American RadioWorks |
Divestment protest at University of Wisconsin-Madison, April 4, 2014. Photo: Light Brigade on Flickr.

Divestment on Campus

Across the world, college students are urging their institutions to “divest” from fossil fuels. This week we ask: is the divestment movement working?

Recent Posts

  • 05.20.15

    Can how you move change how you think?

    Scientists have long thought of the brain as a “control center” for the body – a kind of computer that dictates how we move. But what if how we walk and stand and gesture could actually change how we think?
  • 05.12.15

    Forest Schools

    What if one day a week, school was in the woods? On the podcast, Emily Hanford takes us to Vermont to understand why teachers wanted to take their students into the forest, and what the kids -- and the teachers -- are learning from it.
  • 05.06.15

    Exposing Conditions at Native Schools

    There are 183 federally-run Bureau of Indian Education schools in the nation, and about a third of these are in poor condition. Some students at BIE schools deal with poorly-insulated classrooms, holes in the roof, rodents, and other issues on a daily basis.
  • 04.29.15

    Green Teachers

    A generation ago, if you walked into an American classroom, you’d likely find a veteran teacher who'd been on the job for 15 years or more. Today you're more likely to find a brand-new teacher – someone who's been the job for a year or less.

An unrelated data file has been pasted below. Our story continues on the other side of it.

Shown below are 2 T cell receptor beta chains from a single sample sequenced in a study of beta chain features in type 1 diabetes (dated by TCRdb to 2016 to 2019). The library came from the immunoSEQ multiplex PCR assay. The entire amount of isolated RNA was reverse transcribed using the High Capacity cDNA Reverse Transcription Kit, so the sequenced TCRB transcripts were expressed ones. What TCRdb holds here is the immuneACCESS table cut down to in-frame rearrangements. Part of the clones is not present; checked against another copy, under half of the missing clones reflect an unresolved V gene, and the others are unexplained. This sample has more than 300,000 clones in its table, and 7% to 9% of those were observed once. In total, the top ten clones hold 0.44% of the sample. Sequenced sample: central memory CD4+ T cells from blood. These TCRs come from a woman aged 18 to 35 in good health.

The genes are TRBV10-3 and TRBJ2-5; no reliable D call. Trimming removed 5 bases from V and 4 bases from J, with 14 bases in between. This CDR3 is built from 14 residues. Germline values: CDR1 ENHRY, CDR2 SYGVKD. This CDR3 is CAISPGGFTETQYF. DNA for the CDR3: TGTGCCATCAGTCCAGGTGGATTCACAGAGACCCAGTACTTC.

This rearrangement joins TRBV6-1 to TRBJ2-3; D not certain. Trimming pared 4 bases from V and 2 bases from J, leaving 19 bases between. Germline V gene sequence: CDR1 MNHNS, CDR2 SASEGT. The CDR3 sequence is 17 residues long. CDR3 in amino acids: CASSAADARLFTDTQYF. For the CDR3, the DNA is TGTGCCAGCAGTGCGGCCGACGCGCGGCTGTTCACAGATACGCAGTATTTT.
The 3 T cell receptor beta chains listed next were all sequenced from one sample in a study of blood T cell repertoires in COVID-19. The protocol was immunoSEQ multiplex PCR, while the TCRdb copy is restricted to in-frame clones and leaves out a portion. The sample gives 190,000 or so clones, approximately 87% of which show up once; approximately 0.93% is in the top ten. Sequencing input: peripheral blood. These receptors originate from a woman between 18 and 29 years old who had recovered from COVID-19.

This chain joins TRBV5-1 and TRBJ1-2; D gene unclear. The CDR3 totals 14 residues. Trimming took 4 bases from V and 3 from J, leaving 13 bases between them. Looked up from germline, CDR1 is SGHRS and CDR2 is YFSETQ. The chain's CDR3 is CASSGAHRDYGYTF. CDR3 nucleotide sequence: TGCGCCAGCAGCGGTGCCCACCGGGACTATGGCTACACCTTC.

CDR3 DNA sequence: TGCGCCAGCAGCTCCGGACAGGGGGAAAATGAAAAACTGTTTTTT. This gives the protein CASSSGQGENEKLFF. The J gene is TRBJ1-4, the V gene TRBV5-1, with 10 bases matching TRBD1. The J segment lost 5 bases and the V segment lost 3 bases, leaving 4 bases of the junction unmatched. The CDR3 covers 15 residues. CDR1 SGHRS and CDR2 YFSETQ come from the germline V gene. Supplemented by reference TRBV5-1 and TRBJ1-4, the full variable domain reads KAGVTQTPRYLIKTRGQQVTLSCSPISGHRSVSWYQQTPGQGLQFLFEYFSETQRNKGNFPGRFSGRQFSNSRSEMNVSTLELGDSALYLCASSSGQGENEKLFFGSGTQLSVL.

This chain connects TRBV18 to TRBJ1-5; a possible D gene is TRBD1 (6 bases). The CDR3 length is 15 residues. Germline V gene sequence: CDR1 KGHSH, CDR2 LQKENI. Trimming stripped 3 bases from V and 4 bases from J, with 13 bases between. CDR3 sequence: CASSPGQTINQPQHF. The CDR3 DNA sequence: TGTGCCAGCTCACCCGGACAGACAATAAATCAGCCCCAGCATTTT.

American RadioWorks |
Divestment protest at University of Wisconsin-Madison, April 4, 2014. Photo: Light Brigade on Flickr.

Divestment on Campus

Across the world, college students are urging their institutions to “divest” from fossil fuels. This week we ask: is the divestment movement working?

Recent Posts

  • 05.20.15

    Can how you move change how you think?

    Scientists have long thought of the brain as a “control center” for the body – a kind of computer that dictates how we move. But what if how we walk and stand and gesture could actually change how we think?
  • 05.12.15

    Forest Schools

    What if one day a week, school was in the woods? On the podcast, Emily Hanford takes us to Vermont to understand why teachers wanted to take their students into the forest, and what the kids -- and the teachers -- are learning from it.
  • 05.06.15

    Exposing Conditions at Native Schools

    There are 183 federally-run Bureau of Indian Education schools in the nation, and about a third of these are in poor condition. Some students at BIE schools deal with poorly-insulated classrooms, holes in the roof, rodents, and other issues on a daily basis.
  • 04.29.15

    Green Teachers

    A generation ago, if you walked into an American classroom, you’d likely find a veteran teacher who'd been on the job for 15 years or more. Today you're more likely to find a brand-new teacher – someone who's been the job for a year or less.

Back to The Data

Trips sponsored by

Brazil Information Center


Total cost of 7 trips: $46,548.20


Traveler: Bryn Stewart (from the office of Craig Thomas)
Destination: BRASILIA, BRAZIL
Purpose: FACT-FINDING